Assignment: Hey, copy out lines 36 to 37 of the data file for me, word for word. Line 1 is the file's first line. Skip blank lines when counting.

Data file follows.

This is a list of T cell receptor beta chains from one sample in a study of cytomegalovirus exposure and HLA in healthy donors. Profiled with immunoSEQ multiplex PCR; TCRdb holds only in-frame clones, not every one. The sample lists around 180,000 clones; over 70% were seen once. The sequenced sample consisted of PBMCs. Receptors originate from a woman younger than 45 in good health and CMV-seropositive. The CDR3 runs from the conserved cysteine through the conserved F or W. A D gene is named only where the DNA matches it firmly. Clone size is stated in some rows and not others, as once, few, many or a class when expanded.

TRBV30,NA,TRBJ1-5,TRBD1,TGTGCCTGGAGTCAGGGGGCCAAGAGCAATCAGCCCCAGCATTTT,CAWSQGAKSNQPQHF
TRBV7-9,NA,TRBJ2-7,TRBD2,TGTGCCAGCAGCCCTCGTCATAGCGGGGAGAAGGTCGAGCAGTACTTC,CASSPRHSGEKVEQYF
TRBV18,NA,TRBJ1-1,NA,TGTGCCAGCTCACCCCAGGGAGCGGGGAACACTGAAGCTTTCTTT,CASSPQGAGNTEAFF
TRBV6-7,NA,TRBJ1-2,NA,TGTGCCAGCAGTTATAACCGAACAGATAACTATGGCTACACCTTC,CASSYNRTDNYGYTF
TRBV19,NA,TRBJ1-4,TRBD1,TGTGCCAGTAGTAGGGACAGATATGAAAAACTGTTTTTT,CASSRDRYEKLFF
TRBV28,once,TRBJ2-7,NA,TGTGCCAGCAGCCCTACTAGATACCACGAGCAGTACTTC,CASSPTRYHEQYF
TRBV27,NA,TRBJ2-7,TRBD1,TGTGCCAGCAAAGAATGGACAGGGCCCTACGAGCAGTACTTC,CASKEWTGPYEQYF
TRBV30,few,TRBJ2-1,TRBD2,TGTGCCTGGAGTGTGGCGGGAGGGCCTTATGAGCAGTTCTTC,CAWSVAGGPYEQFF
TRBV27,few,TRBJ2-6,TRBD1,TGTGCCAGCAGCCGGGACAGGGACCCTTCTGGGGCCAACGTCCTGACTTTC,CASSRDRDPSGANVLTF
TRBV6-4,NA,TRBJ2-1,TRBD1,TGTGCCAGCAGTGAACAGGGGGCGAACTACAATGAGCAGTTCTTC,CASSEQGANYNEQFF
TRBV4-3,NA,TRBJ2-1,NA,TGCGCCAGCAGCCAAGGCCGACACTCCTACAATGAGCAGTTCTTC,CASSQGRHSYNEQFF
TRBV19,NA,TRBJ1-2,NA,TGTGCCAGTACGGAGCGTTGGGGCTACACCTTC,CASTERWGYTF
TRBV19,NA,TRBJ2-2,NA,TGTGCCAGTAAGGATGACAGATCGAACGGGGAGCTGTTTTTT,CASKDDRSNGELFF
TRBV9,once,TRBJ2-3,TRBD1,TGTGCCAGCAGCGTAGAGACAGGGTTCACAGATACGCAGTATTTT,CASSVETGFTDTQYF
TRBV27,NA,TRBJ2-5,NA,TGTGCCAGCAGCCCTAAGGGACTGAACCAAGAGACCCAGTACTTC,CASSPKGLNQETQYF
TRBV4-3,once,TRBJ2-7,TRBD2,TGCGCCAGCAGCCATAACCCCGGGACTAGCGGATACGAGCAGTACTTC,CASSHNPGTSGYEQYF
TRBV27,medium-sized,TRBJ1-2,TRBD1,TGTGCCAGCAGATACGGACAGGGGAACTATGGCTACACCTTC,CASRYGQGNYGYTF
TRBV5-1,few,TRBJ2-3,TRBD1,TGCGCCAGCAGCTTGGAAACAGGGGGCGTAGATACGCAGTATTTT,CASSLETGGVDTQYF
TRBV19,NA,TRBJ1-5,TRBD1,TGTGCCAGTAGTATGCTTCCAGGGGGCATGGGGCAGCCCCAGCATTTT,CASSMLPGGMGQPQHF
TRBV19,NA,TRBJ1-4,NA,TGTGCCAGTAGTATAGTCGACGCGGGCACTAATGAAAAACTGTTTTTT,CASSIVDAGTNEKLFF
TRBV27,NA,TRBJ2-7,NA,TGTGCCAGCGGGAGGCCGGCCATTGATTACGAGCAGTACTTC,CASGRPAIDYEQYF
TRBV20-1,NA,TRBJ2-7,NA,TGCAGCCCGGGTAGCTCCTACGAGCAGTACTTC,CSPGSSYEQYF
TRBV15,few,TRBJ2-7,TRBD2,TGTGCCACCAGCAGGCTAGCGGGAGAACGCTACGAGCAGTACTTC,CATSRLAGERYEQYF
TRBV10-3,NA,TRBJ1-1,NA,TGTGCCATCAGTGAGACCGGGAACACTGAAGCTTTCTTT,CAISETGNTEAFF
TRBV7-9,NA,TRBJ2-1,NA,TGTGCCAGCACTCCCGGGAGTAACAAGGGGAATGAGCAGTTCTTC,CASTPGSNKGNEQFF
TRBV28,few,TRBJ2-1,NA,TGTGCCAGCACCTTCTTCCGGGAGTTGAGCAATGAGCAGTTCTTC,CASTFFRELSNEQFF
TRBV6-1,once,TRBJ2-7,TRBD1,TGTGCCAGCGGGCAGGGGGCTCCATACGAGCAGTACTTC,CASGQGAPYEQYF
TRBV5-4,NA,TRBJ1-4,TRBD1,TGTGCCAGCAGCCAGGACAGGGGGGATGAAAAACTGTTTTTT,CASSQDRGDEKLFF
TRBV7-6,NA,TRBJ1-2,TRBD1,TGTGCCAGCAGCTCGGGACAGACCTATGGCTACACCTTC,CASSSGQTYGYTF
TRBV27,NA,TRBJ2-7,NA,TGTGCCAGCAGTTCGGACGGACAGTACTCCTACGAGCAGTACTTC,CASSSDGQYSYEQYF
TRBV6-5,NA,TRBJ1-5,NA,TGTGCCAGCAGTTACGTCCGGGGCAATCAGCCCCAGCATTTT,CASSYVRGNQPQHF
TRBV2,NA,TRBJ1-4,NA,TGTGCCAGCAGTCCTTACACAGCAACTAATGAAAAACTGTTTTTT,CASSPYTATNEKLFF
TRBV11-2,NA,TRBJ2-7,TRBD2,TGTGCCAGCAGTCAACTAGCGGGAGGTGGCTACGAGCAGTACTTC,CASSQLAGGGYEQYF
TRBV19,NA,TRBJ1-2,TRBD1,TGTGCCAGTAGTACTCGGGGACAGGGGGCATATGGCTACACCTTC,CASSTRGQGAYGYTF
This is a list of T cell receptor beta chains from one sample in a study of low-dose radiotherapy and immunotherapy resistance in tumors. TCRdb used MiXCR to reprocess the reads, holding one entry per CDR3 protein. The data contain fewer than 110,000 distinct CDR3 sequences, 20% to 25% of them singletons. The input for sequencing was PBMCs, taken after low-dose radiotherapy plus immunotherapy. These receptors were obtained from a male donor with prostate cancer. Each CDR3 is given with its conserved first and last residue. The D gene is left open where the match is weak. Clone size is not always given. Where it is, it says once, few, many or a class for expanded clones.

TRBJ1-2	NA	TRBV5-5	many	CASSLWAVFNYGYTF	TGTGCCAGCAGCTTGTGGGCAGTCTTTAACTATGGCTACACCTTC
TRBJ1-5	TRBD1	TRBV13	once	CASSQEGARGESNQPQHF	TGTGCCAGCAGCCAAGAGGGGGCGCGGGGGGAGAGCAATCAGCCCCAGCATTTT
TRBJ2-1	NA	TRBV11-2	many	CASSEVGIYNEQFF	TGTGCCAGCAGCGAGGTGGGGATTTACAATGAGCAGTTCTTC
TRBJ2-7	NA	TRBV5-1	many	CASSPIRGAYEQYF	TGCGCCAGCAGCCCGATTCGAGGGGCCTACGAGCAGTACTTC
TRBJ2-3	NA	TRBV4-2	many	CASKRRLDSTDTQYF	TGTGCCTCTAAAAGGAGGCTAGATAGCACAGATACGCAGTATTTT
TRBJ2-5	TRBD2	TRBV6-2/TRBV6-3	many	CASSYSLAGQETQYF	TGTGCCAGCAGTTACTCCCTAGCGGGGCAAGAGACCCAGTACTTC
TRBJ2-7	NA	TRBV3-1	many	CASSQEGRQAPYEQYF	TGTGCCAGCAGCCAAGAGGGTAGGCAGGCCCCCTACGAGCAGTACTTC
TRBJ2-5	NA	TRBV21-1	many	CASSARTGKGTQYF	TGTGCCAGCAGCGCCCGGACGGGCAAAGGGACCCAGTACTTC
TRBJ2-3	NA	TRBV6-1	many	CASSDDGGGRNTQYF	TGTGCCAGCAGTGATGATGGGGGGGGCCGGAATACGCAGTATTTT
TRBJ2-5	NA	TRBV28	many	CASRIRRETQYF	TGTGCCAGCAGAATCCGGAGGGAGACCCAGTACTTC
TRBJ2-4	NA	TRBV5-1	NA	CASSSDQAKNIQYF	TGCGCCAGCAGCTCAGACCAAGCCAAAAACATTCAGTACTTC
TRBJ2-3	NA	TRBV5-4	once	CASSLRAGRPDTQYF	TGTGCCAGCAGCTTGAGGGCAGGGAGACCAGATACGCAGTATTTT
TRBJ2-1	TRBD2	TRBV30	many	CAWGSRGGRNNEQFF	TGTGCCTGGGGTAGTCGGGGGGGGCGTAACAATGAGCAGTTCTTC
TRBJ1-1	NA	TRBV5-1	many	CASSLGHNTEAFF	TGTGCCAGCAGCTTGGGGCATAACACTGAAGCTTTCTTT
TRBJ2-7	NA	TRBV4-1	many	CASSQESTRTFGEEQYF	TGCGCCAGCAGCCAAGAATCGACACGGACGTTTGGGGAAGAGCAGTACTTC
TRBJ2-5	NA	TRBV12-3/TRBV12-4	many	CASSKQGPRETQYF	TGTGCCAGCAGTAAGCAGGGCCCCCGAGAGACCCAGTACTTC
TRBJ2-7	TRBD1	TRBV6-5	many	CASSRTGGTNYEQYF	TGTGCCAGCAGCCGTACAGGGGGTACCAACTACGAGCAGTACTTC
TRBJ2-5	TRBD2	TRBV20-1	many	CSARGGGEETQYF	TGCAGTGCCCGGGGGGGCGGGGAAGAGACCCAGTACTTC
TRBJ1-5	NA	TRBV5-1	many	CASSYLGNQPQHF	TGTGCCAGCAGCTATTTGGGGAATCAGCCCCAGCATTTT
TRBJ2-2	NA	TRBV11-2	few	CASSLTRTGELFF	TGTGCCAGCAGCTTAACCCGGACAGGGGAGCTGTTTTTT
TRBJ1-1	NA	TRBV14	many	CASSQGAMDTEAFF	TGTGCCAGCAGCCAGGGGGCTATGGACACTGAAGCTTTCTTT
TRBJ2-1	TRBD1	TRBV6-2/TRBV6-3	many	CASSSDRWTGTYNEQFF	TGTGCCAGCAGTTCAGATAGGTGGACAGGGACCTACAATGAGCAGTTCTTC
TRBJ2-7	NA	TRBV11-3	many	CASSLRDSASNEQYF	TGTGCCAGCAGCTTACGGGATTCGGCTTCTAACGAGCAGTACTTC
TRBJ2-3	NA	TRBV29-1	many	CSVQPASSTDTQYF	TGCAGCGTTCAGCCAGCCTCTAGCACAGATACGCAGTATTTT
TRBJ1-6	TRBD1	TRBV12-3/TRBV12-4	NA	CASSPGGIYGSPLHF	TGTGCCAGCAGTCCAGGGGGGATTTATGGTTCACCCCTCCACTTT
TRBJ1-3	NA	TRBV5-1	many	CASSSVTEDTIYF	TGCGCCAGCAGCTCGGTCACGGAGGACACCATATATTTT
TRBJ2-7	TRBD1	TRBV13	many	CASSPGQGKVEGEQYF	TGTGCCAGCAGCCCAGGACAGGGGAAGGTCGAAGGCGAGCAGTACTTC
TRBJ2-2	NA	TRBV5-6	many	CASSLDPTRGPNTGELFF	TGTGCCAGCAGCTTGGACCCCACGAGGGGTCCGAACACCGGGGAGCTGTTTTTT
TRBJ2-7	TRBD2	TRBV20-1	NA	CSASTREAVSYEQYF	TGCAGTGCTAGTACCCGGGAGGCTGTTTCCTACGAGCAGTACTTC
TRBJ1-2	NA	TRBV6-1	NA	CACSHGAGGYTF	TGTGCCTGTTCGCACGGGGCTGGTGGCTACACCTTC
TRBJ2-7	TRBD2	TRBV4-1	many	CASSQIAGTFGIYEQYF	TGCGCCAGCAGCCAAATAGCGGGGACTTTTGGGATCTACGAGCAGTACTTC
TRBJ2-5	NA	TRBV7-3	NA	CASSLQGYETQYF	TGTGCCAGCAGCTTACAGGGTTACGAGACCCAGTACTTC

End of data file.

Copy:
This is a list of T cell receptor beta chains from one sample in a study of low-dose radiotherapy and immunotherapy resistance in tumors. TCRdb used MiXCR to reprocess the reads, holding one entry per CDR3 protein. The data contain fewer than 110,000 distinct CDR3 sequences, 20% to 25% of them singletons. The input for sequencing was PBMCs, taken after low-dose radiotherapy plus immunotherapy. These receptors were obtained from a male donor with prostate cancer. Each CDR3 is given with its conserved first and last residue. The D gene is left open where the match is weak. Clone size is not always given. Where it is, it says once, few, many or a class for expanded clones.

TRBJ1-2	NA	TRBV5-5	many	CASSLWAVFNYGYTF	TGTGCCAGCAGCTTGTGGGCAGTCTTTAACTATGGCTACACCTTC